His comments reflect dismay at the highest level in the British Armed Forces about Mr Obama’s suggestion this week that US troop withdrawals would start by mid-2011. Britain expects to have substantial forces on the ground in Afghanistan for at least five or six more years.
Military commanders have warned the Americans that naming a date could be a hostage to fortune and make it harder to beat the Taleban. There are fears that talk of a withdrawal timetable will diminish the impact of the long-awaited “surge”. …
Eventually even Washington became dismayed:
The mood is dismay and grim and growing concern that America’s got its—it’s stuck its head in a hornet’s nest and doesn’t know how to get it out and still save face at the same time.
Announcing the US withdrawal date has been seen widely as a poor policy.
(CBS) Republican Sen. Lindsey Graham of South Carolina, speaking from Afghanistan, said this morning that President Barack Obama must clarify his July 2011 withdrawal deadline because it is hurting the war. “If the people in Afghanistan think we’re going to begin to leave in July 2011,” Graham said on on CBS’ “Face the Nation,” “we have no chance of winning a counterinsurgency. “If you send a signal to your enemies you’re going to leave at a certain date, they’ll wait until that date and wait you out.”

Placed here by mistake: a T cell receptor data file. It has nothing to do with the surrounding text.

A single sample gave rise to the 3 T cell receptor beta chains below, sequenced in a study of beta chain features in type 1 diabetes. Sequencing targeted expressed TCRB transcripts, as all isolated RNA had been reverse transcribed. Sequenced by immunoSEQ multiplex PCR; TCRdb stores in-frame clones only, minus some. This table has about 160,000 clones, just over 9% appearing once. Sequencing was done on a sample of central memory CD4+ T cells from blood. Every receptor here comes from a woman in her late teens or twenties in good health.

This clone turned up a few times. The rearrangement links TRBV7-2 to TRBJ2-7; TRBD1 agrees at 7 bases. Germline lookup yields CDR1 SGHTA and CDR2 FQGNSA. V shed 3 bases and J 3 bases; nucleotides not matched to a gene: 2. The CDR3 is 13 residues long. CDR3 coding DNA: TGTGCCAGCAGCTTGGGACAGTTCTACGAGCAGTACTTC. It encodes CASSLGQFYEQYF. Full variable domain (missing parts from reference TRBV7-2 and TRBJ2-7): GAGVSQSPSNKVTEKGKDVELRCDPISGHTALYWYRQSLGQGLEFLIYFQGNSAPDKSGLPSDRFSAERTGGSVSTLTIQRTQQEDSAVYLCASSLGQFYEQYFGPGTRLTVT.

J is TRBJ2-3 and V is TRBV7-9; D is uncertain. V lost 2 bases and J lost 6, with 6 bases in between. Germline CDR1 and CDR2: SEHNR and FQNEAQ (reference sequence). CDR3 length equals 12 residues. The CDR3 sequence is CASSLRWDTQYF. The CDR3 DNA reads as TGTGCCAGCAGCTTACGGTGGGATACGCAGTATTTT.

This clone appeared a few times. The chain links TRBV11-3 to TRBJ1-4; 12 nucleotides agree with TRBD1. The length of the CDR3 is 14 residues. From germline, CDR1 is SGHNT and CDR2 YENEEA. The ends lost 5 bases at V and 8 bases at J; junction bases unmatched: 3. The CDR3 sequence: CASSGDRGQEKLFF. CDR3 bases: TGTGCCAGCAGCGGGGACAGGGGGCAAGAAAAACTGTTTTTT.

The Afghan Ambassador:
“First, if you over emphasize a deadline that is not realistic, you are making the enemy a lot more bold,” Jawad said. “You are prolonging the war. That deadline should be realistic. The line should be based on the reality on the ground and we should give a clear message to the enemy, to the terrorists who are a threat to everyone, that the United States, NATO, Afghans are there to finish this job.”